FRANCE – Parenting With Parents: It Takes A Village

FRANCE – Parenting With Parents: It Takes A Village

it takes a villageSince my baby boy was born, I’ve been living with my parents (or it’s the other way around – they are living with me). We all live together in a two-room flat. I share the bedroom with my boy, and my parents sleep on the bed couch in the living room. I know that in some parts of the world, it’s normal. It’s not that usual in my part of the world. Family don’t live together for too long. Parents don’t come back to live with their children when they are getting old. But more and more often, children come back to live with their parents, after leaving home to study. They even come back with their kids or spouse. This is due to unemployment, real estate prices, life getting more and more expensive.

I was not ready for this. I was not ready to sign for it. But I was not alone. I had a little one to take care of. And I was on my own, separated from the father of my son. I had an entire life to rebuild. I needed help. I could have asked other people for this help. But they’re my parents and at the time I came back home, they were the only ones who could offer me the support I needed. My parents don’t care much about travelling or enjoying time together. They are family people, and they were delighted to be there to help me raise my little man.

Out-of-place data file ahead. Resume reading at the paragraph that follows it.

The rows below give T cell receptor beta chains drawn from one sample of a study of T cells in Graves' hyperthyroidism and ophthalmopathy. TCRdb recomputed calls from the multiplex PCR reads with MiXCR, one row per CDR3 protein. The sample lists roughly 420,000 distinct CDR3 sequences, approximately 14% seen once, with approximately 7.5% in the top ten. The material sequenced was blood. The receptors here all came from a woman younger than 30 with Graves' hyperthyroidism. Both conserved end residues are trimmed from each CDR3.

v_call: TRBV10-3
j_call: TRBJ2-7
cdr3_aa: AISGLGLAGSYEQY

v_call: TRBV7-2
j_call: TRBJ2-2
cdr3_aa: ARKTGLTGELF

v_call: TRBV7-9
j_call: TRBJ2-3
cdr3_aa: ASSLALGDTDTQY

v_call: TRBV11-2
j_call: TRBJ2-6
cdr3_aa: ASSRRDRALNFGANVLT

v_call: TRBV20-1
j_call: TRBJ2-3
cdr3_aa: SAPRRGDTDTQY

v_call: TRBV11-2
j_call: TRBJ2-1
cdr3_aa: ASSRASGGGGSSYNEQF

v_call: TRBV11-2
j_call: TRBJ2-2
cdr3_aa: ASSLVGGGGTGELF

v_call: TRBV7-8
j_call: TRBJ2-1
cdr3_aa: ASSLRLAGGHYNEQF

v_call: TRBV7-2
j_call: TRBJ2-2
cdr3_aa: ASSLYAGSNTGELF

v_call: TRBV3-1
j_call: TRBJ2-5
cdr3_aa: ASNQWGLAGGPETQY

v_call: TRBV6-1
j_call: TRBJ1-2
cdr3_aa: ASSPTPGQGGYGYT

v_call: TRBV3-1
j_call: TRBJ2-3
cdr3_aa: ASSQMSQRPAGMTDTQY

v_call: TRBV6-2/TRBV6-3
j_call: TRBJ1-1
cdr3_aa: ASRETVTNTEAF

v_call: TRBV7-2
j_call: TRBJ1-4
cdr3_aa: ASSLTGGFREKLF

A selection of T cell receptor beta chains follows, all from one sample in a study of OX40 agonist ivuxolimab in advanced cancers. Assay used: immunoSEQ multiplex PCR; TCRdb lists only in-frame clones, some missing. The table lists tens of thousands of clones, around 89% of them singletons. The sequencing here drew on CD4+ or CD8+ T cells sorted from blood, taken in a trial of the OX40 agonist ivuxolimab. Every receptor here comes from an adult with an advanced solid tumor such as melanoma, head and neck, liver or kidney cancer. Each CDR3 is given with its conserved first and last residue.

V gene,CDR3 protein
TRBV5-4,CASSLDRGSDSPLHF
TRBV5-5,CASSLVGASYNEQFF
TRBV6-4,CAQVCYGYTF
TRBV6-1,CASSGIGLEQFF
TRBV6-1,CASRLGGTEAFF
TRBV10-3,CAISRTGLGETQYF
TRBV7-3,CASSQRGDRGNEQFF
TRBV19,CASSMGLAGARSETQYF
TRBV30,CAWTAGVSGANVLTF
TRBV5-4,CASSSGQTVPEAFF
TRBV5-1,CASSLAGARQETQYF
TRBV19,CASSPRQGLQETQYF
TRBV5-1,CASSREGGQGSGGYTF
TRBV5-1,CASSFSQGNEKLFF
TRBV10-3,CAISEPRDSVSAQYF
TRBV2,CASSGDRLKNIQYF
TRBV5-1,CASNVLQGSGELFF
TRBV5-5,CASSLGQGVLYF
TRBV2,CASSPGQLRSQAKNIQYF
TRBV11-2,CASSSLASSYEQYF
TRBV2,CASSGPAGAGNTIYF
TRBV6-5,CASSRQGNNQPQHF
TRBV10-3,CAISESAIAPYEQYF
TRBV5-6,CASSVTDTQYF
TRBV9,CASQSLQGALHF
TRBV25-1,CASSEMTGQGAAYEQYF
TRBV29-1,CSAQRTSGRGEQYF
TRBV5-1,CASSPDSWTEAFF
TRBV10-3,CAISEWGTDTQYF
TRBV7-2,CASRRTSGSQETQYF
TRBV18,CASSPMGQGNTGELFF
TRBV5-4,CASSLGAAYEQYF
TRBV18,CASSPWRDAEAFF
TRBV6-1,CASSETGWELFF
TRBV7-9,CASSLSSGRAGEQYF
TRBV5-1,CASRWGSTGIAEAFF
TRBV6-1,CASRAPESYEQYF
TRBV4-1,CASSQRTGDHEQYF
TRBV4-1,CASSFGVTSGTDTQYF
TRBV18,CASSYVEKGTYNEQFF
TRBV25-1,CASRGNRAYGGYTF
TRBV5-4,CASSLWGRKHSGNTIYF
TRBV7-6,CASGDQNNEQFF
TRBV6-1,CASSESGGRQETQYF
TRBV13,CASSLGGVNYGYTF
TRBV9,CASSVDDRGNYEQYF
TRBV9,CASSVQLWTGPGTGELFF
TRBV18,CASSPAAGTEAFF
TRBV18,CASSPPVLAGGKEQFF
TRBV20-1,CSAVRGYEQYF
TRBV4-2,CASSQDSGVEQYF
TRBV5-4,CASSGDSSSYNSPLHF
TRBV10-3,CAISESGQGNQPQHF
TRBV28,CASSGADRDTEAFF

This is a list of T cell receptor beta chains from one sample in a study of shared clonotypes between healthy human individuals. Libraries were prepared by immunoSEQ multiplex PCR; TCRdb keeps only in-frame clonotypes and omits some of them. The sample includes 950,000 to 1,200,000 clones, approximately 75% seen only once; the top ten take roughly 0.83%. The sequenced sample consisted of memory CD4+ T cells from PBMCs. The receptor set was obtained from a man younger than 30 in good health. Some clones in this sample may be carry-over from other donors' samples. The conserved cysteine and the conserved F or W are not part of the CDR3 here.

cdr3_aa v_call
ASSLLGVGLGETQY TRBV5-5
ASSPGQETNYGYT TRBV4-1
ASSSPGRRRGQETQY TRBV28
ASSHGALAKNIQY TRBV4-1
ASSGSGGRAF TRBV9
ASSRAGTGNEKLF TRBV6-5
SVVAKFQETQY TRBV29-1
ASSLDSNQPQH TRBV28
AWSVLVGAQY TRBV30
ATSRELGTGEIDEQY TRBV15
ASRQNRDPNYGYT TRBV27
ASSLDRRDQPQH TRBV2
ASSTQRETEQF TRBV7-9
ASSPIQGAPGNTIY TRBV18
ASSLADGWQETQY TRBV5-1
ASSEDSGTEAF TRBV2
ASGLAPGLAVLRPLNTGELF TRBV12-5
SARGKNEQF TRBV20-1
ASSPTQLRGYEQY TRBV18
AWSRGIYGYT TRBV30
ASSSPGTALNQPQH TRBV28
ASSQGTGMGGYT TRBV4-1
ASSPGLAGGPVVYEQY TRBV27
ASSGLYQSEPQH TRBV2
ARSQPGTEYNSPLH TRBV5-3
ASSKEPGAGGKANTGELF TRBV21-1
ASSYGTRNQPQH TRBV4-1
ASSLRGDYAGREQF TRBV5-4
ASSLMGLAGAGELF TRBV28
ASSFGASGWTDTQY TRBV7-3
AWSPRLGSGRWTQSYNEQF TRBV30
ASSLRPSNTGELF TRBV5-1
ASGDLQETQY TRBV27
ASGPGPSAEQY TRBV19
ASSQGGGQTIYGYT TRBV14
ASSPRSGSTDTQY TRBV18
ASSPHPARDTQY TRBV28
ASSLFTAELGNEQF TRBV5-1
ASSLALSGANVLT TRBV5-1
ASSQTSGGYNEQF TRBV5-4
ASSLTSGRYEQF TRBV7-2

So we started a new life together, sharing each moment, each joy and nearly each moment of pain, doubt, worry.

When it was becoming difficult for me to handle everything, I only had to look at my son’s face and see how delighted he was to have loving people around him. I only had to look at my mum and dad and see how much they enjoyed being with their grandson.

Day after day, it helped me to accept my situation.

Kids need love and support, and the knowledge that no matter what, we’ll be there for them. Kids need encouragement and the knowledge that we have faith in them. My son does not get this from his dad, because he does only sees him twice a month, for two hours at a time, under supervision. Without his dad being around, I am happy that he still gets a role model in his granddad. He is growing up in a secure environment, a much more secure one than the one he would have known if me and his dad had stayed together.

Whenever I feel like I want another life, whenever I feel squeezed and under pressure, I remember what the paediatrician told me:

“You are giving the best to your child. I can understand it’s hard for you. But for him, it’s all good. Under three years old, he needs this closeness. He feels secure this way.”

So what’s good for him make it bearable for me. Even if some days I wish for both of us to be on our own, so I don’t have to make efforts and compromise every single day (this is another story).

Do you feel like you could live with your parents again? Or is it natural in your country for all family to live together? If so, do you have your place as the mother of your kids or do you fight to find it?

This is an original post to World Moms Blog by Marie Kleber of France. Photo credit to the author.

Marie Kléber

Marie is from France and is living near Paris, after spending 6 years in Irlande. She is a single mum of one, sharing her time between work, family life and writing, her passion. She already wrote 6 books in her native langage. She loves reading, photography, meeting friends and sharing life experiences. She blogs about domestic abuse, parenting and poetry @

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